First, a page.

A STAR of David is seen at the new Holocaust museum called the House of Fates in Budapest, Hungary, last year.
(photo credit: REUTERS)
The International Holocaust Remembrance Alliance will appoint a group of experts to advise the international advisory boards of Budapest’s House of Fates Holocaust Museum and Educational Center, according to a statement released on Wednesday.
The announcement followed a presentation of the museum’s project to an IHRA delegation by Rabbi Shlomo Koves, chief rabbi of the EMIH (Unified Hungarian Jewish Congregation); chief executive of the project Yitzhak Mais, the chief curator of the Steering Committee; and Szabolcs Takacs, chief delegate of the Hungarian state to IHRA.
The museum, which was initially scheduled to open in 2014 for the 70th anniversary of the deportation of Hungarian Jews, had previously come under fire for the involvement of Maria Schmidt, a controversial historian who promoted a historical narrative equating Nazi crimes with those of Communist regimes.
“The whole concept that we started building from scratch in November last year is something we on the steering committee built from the bottom up,” Koves said. “We kept the original idea of putting a strong emphasis on child victims of the Holocaust, as well as aiming to achieve not only a cognitive but also an emotional impact on [the] future audience. But the historical context, as well as the professional themes and guidelines, were created from scratch by a new committee of experts. Maria Schmidt has not been involved in the development of this concept.”
EMIH was granted ownership of the museum by the Hungarian government last year, and in a government resolution, was formally designated a partner in its development and that of the permanent and temporary exhibitions.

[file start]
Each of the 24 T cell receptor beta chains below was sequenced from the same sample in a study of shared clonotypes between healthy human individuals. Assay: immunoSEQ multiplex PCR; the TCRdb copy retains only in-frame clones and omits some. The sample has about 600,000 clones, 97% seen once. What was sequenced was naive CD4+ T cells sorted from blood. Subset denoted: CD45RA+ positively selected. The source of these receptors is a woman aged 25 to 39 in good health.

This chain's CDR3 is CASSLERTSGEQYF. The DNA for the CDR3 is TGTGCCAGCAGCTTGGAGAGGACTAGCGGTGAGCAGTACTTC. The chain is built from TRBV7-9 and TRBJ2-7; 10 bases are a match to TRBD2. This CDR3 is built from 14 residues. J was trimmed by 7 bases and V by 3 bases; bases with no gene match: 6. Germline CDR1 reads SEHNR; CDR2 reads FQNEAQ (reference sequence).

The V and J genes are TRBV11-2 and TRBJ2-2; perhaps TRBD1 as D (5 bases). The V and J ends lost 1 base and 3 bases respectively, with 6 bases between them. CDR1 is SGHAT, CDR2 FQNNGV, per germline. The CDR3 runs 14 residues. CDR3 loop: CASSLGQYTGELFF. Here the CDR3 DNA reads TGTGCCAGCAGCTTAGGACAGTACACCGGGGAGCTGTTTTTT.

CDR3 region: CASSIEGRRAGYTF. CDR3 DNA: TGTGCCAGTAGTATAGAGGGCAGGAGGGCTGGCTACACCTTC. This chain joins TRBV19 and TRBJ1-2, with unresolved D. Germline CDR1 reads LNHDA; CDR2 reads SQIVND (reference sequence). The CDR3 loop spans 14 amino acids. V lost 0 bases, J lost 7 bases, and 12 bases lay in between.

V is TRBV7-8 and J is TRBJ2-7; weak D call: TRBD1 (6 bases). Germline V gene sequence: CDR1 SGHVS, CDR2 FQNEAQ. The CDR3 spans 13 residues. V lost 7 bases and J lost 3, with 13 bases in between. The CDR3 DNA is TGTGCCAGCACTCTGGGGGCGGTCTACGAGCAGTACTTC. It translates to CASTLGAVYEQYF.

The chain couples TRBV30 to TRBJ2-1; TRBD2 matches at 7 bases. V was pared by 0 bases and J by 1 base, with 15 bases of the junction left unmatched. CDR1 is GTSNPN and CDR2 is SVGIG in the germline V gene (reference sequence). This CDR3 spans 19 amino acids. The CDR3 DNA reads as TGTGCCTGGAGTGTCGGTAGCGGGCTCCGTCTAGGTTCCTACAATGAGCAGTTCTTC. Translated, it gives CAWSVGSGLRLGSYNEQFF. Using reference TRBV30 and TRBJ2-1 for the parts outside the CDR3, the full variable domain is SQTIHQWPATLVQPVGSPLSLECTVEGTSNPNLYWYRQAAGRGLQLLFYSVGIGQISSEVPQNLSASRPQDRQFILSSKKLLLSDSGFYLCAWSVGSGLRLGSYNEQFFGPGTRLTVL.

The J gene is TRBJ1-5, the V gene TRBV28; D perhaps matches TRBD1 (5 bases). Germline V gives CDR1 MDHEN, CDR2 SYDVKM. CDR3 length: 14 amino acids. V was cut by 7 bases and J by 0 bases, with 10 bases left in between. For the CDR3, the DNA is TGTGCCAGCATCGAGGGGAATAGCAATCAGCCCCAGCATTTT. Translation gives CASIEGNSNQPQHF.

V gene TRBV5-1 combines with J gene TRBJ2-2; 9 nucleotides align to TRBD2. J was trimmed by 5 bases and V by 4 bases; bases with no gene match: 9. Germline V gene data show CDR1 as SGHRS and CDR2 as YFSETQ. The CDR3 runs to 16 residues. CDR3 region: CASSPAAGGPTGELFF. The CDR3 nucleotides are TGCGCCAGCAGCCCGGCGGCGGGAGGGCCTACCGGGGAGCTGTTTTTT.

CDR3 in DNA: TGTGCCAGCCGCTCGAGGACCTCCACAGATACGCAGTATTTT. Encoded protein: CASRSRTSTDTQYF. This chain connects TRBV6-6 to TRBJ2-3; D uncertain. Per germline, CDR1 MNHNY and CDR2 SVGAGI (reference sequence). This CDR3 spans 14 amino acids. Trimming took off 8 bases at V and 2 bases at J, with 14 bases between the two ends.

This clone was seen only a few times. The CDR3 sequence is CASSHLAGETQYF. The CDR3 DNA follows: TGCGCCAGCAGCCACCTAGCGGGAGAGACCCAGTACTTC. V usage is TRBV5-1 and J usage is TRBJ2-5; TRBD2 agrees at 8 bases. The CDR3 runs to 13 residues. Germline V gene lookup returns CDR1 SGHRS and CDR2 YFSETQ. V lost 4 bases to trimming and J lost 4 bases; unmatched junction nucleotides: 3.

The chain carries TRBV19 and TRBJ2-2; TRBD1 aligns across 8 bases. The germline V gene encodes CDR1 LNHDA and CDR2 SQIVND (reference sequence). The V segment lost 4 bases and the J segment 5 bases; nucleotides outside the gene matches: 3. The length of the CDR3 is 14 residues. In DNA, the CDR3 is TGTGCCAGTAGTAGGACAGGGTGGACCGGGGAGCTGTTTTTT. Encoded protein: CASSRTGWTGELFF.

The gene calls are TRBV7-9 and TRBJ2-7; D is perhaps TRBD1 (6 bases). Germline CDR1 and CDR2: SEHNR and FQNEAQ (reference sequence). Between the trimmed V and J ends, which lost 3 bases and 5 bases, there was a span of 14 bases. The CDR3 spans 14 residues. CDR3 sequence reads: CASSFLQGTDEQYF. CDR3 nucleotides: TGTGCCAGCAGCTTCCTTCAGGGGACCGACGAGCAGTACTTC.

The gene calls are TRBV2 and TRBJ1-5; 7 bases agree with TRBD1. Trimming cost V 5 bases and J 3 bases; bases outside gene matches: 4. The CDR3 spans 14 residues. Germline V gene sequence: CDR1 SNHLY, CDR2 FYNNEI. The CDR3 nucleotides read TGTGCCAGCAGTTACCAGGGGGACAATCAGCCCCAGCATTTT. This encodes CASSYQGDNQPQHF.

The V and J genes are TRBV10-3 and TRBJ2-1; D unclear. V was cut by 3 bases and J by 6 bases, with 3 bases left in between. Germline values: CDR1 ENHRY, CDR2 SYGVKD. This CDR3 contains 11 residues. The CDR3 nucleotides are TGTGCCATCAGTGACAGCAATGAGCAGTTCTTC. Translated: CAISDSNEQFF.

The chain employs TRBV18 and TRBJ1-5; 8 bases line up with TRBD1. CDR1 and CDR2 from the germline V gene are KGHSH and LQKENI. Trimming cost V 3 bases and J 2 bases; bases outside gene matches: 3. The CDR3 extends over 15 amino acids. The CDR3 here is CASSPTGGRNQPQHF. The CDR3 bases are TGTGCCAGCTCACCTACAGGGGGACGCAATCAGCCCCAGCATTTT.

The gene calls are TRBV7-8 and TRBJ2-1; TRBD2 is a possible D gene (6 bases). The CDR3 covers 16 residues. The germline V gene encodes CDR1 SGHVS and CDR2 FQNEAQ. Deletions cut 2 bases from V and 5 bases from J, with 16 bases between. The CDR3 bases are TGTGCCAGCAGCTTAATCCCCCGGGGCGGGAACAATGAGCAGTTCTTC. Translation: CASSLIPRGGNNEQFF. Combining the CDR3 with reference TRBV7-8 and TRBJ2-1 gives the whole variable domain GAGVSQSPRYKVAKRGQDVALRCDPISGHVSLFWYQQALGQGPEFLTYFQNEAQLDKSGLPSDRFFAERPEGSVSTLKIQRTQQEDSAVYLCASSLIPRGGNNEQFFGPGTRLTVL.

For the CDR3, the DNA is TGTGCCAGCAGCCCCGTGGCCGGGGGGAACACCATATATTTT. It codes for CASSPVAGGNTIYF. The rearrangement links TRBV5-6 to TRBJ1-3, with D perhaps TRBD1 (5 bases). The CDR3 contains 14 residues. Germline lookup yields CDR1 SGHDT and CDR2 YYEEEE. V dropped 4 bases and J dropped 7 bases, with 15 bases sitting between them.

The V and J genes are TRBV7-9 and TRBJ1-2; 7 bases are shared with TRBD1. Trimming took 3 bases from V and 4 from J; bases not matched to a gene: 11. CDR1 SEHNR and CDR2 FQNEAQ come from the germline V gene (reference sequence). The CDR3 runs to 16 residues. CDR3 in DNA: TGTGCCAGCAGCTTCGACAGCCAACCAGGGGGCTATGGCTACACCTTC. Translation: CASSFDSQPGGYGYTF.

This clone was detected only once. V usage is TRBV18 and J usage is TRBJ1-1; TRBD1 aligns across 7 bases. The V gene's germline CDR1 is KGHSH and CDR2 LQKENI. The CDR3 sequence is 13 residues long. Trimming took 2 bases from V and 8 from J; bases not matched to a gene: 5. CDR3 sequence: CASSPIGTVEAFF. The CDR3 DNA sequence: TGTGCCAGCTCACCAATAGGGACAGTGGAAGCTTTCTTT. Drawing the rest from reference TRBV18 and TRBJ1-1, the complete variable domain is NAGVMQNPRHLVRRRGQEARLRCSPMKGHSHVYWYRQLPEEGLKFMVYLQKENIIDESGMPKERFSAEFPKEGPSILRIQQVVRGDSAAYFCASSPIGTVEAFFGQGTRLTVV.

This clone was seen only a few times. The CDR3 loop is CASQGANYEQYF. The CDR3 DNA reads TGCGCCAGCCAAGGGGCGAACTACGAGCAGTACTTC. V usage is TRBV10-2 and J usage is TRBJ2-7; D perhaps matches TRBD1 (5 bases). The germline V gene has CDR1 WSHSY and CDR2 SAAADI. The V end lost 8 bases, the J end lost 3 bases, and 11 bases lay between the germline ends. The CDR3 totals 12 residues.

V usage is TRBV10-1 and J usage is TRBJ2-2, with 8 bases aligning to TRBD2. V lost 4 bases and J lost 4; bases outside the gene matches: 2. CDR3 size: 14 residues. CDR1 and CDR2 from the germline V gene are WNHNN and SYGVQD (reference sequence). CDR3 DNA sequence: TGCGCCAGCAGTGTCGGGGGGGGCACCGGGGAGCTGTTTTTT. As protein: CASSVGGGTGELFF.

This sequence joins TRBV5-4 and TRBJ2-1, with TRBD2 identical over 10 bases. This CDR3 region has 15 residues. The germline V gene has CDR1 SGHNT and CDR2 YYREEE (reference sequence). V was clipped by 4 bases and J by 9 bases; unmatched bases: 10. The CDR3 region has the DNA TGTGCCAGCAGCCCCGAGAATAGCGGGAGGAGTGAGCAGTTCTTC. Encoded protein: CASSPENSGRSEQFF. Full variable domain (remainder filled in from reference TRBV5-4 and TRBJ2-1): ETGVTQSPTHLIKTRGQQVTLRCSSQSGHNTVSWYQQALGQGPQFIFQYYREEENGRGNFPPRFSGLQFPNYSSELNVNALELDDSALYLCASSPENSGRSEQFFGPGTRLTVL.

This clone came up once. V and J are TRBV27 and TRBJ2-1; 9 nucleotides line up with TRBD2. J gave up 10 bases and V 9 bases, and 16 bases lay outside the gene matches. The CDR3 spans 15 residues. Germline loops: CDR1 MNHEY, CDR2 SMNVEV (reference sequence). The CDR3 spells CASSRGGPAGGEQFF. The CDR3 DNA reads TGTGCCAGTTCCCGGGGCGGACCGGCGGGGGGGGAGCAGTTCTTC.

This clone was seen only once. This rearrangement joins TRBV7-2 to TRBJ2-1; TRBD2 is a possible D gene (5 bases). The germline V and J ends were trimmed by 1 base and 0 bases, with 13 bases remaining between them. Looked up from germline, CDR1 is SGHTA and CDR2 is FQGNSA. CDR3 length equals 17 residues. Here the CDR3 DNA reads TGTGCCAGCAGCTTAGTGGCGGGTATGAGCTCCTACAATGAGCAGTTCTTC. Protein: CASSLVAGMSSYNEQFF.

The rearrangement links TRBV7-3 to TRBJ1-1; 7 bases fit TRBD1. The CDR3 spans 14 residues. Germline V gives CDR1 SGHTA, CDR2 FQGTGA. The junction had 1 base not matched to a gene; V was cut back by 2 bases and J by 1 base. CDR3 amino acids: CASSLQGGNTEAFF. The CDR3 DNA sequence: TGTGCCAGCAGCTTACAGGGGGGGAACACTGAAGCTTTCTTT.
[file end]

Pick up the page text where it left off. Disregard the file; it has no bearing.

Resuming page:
Besides Mais, a former Yad Vashem director, the new museum’s steering committee includes historian Esther Farbstein, who is chairwoman of Holocaust Studies at the Jerusalem College for Women, and David Marwell, an American historian and former director of New York’s Museum of Jewish Heritage.
The presentation to IHRA gave an elaboration of the creation process; an outline of the main historical guidelines; goals and themes of the future museum; and the new vision document formatted by the new steering committee.
Moreover, the plenary of the IHRA accepted the invitation of the Hungarian Delegation and voted on mandating the IHRA chairperson to appoint a representative group of IHRA experts, reflecting the alliance's areas of expertise to provide suggestions and comments.
Jeremy Sharon contributed to this reporting.
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